Time, Jan. 12
The cover story champions energy efficiency, “often ignored” amid the search for cheaper and cleaner fuels, as the solution to the United States’ energy problem. “Doing less with less may be admirable,” the author says, “but efficiency is about doing the same or more with less.” The government should encourage efficiency by establishing strict auto and appliance standards, rewarding power plants that save power, and targeting economic stimulus toward green technologies. … Joe Klein cheers the elevation of top George H.W. Bush foreign-policy adviser and consummate realist Brent Scowcroft from stigmatized outsider during the past eight years to informal adviser to Barack Obama, as well as mentor to the president-elect’s picks for defense secretary and national-security adviser. Klein says Scowcroft’s resurrection is evidence that “[n]uance, negotiation, alliances, diplomacy—and the use of force only in concert with others or when U.S. interests are directly threatened—are back.”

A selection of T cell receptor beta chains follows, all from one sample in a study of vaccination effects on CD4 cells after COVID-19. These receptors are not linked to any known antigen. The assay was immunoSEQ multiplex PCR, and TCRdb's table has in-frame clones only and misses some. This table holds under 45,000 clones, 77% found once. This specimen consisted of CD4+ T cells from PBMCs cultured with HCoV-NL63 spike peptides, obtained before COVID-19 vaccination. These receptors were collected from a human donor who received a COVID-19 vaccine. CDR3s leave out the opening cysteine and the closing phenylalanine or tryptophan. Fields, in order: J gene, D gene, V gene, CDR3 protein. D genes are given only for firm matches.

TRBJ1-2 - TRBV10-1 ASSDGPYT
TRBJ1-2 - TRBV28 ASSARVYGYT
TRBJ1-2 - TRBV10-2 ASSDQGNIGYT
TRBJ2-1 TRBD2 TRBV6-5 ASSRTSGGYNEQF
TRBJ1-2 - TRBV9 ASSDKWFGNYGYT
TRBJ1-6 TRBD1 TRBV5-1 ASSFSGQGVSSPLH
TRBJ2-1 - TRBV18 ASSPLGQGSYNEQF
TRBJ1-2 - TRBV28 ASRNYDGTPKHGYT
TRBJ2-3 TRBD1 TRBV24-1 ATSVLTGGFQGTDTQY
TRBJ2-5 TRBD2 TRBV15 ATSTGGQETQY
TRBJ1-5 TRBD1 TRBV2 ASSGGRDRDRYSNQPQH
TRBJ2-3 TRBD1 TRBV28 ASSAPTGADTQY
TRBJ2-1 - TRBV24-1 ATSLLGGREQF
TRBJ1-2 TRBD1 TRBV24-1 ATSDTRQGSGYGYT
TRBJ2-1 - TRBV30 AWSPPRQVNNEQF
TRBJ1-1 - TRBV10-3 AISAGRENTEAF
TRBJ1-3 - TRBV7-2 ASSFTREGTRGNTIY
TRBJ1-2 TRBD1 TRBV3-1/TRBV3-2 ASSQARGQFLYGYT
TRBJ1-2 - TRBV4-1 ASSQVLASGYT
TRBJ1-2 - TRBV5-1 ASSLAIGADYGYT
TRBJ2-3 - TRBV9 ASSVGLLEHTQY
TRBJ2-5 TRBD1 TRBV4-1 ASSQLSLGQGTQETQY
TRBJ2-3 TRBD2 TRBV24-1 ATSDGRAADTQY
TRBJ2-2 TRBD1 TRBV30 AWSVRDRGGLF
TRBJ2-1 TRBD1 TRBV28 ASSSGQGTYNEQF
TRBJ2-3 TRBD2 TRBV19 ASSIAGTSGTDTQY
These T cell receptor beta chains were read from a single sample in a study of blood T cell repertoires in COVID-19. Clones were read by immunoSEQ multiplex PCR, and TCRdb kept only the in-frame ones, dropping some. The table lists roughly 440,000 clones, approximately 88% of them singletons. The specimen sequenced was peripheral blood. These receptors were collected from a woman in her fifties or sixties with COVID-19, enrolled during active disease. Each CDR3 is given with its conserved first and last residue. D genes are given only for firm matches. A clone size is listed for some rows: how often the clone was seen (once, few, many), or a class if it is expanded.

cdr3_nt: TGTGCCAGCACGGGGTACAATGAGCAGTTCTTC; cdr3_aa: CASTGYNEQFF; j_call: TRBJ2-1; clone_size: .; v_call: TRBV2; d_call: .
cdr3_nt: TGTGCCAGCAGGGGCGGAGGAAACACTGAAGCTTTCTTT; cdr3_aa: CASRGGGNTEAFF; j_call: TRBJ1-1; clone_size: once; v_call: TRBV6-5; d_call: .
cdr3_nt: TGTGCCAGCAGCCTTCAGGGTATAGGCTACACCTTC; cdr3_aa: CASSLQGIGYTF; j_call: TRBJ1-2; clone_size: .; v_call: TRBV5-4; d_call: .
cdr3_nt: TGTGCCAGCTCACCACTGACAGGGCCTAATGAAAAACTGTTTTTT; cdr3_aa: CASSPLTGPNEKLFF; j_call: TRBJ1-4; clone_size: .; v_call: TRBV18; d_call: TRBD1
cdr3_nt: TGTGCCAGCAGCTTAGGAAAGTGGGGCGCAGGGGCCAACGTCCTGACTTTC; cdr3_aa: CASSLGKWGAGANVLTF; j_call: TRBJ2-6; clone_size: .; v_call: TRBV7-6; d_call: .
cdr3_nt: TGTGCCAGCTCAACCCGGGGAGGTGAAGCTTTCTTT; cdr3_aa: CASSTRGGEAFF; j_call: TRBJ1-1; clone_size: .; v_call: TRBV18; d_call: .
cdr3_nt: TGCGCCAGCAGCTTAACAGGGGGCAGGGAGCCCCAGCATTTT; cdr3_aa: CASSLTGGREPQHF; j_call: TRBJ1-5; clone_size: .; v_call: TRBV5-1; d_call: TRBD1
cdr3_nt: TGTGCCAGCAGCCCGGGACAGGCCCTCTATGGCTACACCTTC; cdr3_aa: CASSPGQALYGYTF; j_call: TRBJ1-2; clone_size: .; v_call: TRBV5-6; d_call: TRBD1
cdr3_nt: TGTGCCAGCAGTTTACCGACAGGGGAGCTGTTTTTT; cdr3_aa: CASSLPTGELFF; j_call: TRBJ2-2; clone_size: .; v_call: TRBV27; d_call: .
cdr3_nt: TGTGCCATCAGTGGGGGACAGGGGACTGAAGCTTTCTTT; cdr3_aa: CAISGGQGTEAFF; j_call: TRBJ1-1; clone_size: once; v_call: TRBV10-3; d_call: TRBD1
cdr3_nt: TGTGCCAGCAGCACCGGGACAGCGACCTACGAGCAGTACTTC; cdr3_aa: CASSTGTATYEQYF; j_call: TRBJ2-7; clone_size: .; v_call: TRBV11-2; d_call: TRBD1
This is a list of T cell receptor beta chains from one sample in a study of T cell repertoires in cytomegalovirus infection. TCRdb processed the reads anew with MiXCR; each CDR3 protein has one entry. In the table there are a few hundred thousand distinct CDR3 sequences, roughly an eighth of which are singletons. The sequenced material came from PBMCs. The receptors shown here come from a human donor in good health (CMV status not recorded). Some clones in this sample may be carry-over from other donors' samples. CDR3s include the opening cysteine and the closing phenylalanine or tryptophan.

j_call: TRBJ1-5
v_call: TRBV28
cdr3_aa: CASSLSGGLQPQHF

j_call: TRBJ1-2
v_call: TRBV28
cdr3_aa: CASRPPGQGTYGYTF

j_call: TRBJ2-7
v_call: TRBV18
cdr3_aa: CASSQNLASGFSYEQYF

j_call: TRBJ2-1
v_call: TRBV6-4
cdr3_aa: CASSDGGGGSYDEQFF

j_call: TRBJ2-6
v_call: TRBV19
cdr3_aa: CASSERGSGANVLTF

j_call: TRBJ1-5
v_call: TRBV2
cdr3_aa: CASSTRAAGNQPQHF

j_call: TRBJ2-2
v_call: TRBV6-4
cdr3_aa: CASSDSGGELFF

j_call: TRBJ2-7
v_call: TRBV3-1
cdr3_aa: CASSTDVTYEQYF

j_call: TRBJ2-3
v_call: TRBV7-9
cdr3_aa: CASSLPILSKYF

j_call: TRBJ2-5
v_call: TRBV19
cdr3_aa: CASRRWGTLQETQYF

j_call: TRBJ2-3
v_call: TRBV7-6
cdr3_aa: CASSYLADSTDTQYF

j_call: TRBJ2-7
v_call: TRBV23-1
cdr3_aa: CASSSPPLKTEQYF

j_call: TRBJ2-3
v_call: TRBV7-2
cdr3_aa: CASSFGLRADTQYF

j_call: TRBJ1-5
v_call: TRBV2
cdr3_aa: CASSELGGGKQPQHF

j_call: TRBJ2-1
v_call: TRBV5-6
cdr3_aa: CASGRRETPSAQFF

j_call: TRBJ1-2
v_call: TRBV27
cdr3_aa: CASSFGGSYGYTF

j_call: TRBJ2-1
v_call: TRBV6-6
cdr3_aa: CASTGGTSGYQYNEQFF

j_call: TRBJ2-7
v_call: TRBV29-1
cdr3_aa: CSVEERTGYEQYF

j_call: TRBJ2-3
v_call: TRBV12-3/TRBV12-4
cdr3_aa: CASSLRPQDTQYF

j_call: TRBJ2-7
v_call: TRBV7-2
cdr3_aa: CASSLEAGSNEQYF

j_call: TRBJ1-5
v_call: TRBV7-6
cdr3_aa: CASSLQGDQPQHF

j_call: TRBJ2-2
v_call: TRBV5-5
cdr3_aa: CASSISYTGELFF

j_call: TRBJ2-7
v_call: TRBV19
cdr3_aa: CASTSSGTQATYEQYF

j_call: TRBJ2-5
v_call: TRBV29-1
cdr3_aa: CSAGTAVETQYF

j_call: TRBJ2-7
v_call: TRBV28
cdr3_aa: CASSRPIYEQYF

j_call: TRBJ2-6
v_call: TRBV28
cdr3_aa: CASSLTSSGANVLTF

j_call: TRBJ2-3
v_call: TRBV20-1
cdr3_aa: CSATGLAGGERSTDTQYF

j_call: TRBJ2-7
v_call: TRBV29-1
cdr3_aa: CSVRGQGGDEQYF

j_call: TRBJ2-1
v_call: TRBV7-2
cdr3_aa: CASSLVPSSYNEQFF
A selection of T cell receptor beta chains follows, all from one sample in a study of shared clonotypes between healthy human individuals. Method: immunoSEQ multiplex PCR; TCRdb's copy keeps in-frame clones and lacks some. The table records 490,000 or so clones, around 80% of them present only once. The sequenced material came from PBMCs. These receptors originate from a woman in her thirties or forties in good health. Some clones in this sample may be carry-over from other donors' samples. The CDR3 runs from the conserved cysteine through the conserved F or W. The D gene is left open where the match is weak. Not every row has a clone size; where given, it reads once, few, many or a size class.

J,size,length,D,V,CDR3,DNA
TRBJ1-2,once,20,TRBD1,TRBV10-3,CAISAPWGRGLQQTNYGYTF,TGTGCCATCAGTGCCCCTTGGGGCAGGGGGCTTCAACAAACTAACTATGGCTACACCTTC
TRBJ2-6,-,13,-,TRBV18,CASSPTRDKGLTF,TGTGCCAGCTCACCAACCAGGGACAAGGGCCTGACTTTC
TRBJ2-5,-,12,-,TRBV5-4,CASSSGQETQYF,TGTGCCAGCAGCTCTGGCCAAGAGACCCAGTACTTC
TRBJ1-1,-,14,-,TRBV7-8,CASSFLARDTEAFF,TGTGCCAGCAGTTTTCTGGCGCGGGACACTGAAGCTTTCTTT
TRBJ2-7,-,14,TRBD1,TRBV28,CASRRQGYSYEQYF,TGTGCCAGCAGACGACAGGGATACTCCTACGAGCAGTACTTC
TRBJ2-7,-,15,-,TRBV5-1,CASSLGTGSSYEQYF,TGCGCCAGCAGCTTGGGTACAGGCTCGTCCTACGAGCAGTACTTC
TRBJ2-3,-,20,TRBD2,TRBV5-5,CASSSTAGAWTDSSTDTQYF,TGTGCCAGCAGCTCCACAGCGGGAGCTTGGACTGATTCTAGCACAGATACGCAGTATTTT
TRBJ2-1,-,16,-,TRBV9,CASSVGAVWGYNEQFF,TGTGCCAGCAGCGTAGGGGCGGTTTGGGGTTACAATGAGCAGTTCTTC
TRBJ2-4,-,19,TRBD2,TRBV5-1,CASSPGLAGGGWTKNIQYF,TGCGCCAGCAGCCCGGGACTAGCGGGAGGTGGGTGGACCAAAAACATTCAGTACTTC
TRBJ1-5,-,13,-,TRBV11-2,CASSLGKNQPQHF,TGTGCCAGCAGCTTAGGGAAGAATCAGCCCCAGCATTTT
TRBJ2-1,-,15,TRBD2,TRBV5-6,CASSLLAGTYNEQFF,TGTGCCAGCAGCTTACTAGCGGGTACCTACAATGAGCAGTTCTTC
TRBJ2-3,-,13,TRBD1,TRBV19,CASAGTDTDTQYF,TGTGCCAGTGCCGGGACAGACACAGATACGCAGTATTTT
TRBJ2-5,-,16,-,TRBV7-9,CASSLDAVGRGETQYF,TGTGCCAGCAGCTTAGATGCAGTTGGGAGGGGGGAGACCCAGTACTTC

Vanity Fair, February 2009
An “Oral History of the Bush White House” includes musings and remembrances from Treasury Secretary Henry Paulson, U.N. weapons inspector Hans Blix, and roughly three dozen more officials, advisers, and eminences. While covering many events, the article concentrates on the Iraq war and the response to Sept. 11, about which Bush/Cheney ‘04 pollster Matthew Dowd bemoans, “There’s this West Texas thing in him, which is the—you know: Bad people are comin’ to town. Everybody go back to their house. I’ll take the burden on. Which, you know, may work in a Western town, but doesn’t work for a country that wants to be part of that conversation.” … Michael Wolff reports on how scarce capital and credit are preventing Blackstone, KKR, and other private equity firms from buying up underpriced public companies.
The Nation, Jan. 12